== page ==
Cultivating Trust: the Hard Currency of Education

What is the hardest currency of an educational relationship? Innovation anthropologist Erika Tanos suggests that it is trust, or the level of trust between teachers and students—as well as the level of trust between students, trust in the schooling environment and curriculum, the trust between personnel, and so on.

It is not difficult to see that high levels of trust are necessary for a “community of embodiment” (as suggested above) to successfully emerge. But beyond that, every learning situation builds on trust: Does the student trust that the teacher will know what is relevant for them to know? Do they trust that the home assignments they are given make sense? Do they trust they can try and fail but still be well-regarded? Do they trust the friendship and support of their peers—or must they expend much energy to avoid being scorned or excluded?

A richer environment of trust can be said to affect almost every aspect of the pedagogical relationships through which learning outcomes can be achieved. And the greater the mutual trust, the lower the costs that go into surveillance and control (which always come with psychologically detrimental side-effects, thus undermining the learning goal of good mental health). It is perhaps not an exaggeration to claim that trust is thus “the hard currency” of education; the more you have of it, the greater the leeway is to produce more deep and complex learning outcomes. Without it, learning outcomes can only be relatively superficial—and, again, often at the expense of mental health.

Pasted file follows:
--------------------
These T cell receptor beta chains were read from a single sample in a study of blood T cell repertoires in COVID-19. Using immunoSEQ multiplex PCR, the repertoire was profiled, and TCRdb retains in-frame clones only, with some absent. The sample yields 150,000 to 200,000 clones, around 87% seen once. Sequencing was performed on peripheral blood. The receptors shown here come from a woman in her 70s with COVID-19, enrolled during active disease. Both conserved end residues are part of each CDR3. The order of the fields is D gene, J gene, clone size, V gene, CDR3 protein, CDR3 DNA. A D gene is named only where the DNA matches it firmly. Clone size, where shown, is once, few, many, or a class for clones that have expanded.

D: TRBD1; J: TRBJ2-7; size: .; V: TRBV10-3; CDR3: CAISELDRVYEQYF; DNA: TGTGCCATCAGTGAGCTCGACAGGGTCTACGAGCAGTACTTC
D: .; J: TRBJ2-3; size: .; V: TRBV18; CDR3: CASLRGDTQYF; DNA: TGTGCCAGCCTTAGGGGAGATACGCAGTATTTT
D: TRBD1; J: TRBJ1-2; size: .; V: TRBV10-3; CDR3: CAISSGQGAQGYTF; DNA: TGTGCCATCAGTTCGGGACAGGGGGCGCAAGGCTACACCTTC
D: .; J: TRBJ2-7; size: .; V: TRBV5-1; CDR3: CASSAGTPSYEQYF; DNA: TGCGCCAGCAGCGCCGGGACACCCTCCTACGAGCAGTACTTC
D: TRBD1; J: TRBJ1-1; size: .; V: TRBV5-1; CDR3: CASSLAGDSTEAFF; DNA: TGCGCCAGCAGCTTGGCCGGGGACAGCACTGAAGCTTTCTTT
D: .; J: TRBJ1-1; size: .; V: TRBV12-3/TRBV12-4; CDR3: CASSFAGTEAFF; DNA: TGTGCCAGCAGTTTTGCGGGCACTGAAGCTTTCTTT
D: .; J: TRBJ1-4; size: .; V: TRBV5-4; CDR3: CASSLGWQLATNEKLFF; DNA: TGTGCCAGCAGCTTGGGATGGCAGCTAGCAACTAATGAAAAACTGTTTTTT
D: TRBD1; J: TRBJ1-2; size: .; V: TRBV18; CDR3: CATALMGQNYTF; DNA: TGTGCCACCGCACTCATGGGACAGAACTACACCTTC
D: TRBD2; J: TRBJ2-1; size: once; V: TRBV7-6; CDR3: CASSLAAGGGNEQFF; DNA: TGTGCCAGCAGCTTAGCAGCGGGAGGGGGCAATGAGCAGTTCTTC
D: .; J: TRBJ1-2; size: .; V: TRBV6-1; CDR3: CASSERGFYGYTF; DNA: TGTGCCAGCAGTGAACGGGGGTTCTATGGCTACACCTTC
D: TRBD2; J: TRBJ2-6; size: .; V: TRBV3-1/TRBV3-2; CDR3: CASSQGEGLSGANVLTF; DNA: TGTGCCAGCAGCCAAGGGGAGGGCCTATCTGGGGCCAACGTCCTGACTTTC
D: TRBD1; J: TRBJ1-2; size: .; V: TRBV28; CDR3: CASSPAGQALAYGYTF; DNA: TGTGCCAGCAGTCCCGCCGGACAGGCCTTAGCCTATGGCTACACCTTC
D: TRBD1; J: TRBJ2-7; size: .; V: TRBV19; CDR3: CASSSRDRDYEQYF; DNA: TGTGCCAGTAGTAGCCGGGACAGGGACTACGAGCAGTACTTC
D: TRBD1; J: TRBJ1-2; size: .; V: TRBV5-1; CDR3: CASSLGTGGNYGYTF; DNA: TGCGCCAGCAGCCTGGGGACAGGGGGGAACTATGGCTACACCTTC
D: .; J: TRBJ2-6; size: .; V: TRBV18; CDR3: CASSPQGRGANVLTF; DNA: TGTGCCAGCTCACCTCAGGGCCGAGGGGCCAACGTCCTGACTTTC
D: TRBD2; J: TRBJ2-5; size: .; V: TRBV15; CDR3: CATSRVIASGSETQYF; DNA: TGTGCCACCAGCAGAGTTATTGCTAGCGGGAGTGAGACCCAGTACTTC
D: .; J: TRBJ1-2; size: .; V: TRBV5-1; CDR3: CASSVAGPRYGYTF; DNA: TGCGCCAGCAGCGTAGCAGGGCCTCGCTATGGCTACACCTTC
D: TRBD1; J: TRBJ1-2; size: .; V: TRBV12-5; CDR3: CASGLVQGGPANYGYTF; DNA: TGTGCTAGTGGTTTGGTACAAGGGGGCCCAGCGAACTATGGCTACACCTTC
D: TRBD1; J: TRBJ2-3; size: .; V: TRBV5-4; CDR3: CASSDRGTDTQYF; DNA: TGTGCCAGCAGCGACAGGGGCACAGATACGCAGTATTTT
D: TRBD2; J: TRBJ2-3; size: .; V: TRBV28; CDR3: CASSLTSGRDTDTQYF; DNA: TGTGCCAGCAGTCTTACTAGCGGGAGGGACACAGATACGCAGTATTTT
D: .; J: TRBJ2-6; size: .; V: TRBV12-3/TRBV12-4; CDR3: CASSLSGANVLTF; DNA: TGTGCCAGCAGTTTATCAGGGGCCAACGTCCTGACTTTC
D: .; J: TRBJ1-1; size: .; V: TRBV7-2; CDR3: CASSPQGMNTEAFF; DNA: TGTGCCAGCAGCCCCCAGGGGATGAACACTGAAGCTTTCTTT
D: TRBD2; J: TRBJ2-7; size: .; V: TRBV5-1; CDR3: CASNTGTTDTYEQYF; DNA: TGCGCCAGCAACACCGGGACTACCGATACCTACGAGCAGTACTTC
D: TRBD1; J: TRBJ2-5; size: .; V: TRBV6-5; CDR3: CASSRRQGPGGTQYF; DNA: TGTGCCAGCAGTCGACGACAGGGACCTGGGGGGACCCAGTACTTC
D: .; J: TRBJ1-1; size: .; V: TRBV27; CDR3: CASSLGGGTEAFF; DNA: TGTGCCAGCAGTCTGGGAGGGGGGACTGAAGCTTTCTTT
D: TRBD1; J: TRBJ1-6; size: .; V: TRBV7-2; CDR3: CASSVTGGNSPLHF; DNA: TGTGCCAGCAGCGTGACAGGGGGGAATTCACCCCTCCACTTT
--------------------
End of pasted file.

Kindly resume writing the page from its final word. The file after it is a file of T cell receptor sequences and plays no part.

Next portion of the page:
But trust, incidentally, cannot be artificially created: It can only be earned in and through relationships. In turn, the prevalence of trust in educational settings feeds into the overall trust between members of society, thus affecting how well society functions at large, as has been shown by political scientists.

Trust has at least four dimension: trusting in the competence of one another, the reliability of one another, the goodwill of one another, and that one’s interests are aligned. Cultivating trust in educational settings must engage in explicit practices to foster each of these four dimensions.

A possibility could be to shape teacher educations so that they include knowledge of the science of trust—and how it is cultivated and maintained. Trust has many direct and practical uses. For instance, a good teacher can invoke confidence by putting greater faith (and trust) in a student than the student had in themselves, spurring them to achieve beyond their previously self-assessed capacity—thus stimulating growth in their sense of self.

Trust, in turn, may be seen as a prerequisite for creating a greater sense of safety in learning environments. As levels of anxiety and social stress go down, when “fight or flight” modes in the brain are tuned down, the willingness to play—and thus to learn—increases.

An investment in trust is an investment in safety, is an investment in play, is an investment in growth. Trust requires efforts and thus resources. Could we imagine a global alliance for increasing the levels of trust in education?

Through my studies, I have come to believe that it is indeed meaningful and useful to consider how human-to-human relations can be transformed in the world of education, in turn transforming the emotional and deeply personal qualities of all members of our global, interconnected society.

Hanzi Freinacht is a political philosopher, historian, and sociologist, author of ‘The Listening Society’, ‘Nordic Ideology’ and the upcoming books ‘The 6 Hidden Patterns of History’ and ‘Outcompeting Capitalism’. Much of his time is spent alone in the Swiss Alps. You can follow Hanzi on Facebook, Twitter, and Medium, and you can speed up the process of new metamodern content reaching the world by making a donation to Hanzi here.